By Melissa Fossum
By Lauren Wise
By New Times
By Amanda Savage
By Jason P. Woodbury
By Troy Farah
By New Times
R: So you're hoping people won't see this as a "gay record"?
J: I think this new record is more easily heard as a universal record. The queer themes are there, but they're not as essential; you can find the context without being hit by it in every song. It just sounds more like a pop record or a rock record without any prefix to it, a queer-pop record or a queer-rock record. I think we can put our record alongside other good records, and we'll sound really strong both technically and the music coming out of it, so I think we have a good chance of doing really well with this record. When you're on an independent label, there's so many different factors, so I'm hoping that having a certain amount of publicity about it will enable people to check it out, especially because we're on our sixth record. By the time you've made six records, you've got a reputation, like, I know what this band is like, do I need to pay any attention to them anymore? And what we've really done, adding a new drummer and second guitar player, is we've really reinvented our sound. It's like the beginning of our second career. In the first career, we were busting out of the closet door, saying, here, we're Pansy Division, we're gay and we don't care what you think. Here, it's, like, we've done that, and now we're making music that doesn't insist on this kind of sexual identity to be successful.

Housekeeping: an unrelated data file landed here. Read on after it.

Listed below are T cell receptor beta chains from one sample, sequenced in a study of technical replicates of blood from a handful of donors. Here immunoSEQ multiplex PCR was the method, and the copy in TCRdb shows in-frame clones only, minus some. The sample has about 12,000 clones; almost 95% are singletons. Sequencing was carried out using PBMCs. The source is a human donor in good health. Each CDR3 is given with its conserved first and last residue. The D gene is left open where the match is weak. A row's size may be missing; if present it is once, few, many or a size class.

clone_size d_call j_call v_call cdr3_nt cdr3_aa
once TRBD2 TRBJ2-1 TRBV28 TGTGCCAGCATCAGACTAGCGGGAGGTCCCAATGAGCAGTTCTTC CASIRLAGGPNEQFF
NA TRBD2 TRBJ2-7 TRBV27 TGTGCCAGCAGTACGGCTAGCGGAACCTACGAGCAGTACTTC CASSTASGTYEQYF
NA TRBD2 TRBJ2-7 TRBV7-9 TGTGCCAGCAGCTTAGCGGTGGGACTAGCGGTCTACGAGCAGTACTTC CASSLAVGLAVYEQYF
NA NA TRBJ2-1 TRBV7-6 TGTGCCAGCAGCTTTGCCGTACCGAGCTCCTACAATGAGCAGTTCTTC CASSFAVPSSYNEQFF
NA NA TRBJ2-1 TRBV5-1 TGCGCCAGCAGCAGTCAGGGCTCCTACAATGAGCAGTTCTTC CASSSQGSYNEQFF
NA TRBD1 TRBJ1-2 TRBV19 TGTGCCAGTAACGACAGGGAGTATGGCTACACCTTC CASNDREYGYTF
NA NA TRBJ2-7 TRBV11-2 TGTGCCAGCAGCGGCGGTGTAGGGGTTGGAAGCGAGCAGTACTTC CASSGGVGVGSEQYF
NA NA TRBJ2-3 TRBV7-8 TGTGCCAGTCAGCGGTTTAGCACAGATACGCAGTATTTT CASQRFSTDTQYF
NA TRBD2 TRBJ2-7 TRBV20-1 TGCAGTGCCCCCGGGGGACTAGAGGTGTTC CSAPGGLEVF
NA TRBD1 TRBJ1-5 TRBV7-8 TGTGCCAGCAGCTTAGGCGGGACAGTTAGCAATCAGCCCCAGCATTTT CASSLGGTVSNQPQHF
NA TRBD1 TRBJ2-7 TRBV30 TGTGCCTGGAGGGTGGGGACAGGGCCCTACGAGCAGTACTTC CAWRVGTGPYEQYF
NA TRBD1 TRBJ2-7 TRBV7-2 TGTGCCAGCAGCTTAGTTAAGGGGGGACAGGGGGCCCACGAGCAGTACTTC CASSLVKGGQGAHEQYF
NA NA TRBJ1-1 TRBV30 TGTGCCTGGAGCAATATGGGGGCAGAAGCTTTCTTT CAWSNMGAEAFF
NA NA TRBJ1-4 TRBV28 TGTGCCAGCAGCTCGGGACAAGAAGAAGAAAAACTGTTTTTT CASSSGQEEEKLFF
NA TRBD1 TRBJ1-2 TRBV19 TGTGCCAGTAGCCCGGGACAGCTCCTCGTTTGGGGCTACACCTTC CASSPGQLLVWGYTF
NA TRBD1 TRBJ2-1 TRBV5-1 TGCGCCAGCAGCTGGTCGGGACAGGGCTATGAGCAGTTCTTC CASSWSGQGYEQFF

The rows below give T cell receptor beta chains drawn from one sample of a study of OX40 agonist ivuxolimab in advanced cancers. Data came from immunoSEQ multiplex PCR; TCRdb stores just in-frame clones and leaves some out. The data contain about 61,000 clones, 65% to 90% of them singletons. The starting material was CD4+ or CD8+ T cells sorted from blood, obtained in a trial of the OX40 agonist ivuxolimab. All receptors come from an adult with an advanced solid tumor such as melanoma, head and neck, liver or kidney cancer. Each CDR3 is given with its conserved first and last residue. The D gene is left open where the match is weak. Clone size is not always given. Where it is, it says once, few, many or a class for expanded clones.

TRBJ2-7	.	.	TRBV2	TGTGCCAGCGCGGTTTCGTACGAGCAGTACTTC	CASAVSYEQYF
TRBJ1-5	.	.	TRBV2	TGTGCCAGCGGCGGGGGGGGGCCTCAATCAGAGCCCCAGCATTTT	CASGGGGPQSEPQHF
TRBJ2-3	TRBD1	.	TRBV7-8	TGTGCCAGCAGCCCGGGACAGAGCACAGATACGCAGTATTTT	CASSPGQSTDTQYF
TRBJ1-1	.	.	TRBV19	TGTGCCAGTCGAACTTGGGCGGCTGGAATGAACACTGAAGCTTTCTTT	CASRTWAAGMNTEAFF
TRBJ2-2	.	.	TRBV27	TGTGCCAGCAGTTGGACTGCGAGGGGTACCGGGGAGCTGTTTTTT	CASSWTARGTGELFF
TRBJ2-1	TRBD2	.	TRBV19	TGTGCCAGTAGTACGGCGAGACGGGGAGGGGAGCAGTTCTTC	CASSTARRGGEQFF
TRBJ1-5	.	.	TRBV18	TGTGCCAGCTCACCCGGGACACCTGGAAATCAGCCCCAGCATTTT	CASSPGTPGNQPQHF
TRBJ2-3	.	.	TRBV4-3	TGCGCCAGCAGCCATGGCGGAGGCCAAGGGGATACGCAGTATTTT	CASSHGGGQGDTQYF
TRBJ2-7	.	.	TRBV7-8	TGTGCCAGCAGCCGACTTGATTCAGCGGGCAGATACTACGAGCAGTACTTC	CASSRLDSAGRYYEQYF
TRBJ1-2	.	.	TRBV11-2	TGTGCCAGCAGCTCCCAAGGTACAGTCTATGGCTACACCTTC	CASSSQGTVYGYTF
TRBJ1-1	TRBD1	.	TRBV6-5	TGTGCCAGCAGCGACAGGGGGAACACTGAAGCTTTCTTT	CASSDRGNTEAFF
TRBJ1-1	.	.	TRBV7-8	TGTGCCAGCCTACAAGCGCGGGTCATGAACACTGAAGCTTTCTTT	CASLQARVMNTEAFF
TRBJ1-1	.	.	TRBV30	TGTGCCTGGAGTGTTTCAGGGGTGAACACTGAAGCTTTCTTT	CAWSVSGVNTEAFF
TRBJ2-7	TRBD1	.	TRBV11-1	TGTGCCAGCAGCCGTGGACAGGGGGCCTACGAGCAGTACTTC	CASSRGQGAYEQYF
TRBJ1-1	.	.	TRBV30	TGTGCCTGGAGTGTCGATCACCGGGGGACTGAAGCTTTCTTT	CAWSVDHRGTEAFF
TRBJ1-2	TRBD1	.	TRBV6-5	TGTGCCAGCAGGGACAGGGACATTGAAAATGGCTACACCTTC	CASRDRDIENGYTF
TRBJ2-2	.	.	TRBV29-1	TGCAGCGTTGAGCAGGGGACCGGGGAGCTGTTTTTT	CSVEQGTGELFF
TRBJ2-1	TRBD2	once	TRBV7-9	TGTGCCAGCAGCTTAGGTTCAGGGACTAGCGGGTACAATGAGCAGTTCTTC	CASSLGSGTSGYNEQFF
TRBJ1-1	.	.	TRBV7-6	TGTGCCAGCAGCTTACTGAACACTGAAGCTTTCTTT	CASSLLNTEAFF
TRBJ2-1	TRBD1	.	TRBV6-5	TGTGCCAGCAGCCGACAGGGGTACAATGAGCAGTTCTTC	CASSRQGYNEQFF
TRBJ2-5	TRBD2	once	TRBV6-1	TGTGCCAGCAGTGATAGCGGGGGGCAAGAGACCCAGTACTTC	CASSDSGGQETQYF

Bikini Kill's Ruin: In the 1990s, no other punk band revolutionized the genre as much as Bikini Kill, the riot-grrrl progenitor whose sometimes crude, sometimes touchingly beautiful songs about issues of sexuality and abuse inspired grrrls worldwide to pick up guitars and rock.
In February of this year, BK officially split, leaving behind a legacy of three full-length records and three seven-inch singles. As a final salute, Kill Rock Stars has released The Singles, with all the seven-inch tracks on one CD. Included are three of Bikini Kill's best, the Joan Jett-produced "Rebel Girl" (BK's thematic anthem) and both songs from the "I Like Fucking"/"I Hate Danger" seven-inch.
Fans of BK and owners of the aforementioned singles who are embittered by the permanent lack of new Bikini Kill material can soon rest easier; frontwoman Kathleen Hanna has reemerged in the persona of Julie Ruin. Kill Rock Stars will have her self-titled LP on the shelves this month; it's a 15-track collage of drum-machine beats and primitive samples over repetitive guitar/bass lines that rides the fence between art-rock and new wave.
Hanna's apparently evolved comfortably into the role of artist, as the accompanying publicity sheet explains that "the tension created in the listener as a result of not being able to decipher a singular message may in fact be 'the point.'" Hmm, pretty heavy. (Kill Rock Stars, 120 N.E. State Street, #418, Olympia, WA 98501.)
Contact Brendan Kelley at his online address: firstname.lastname@example.org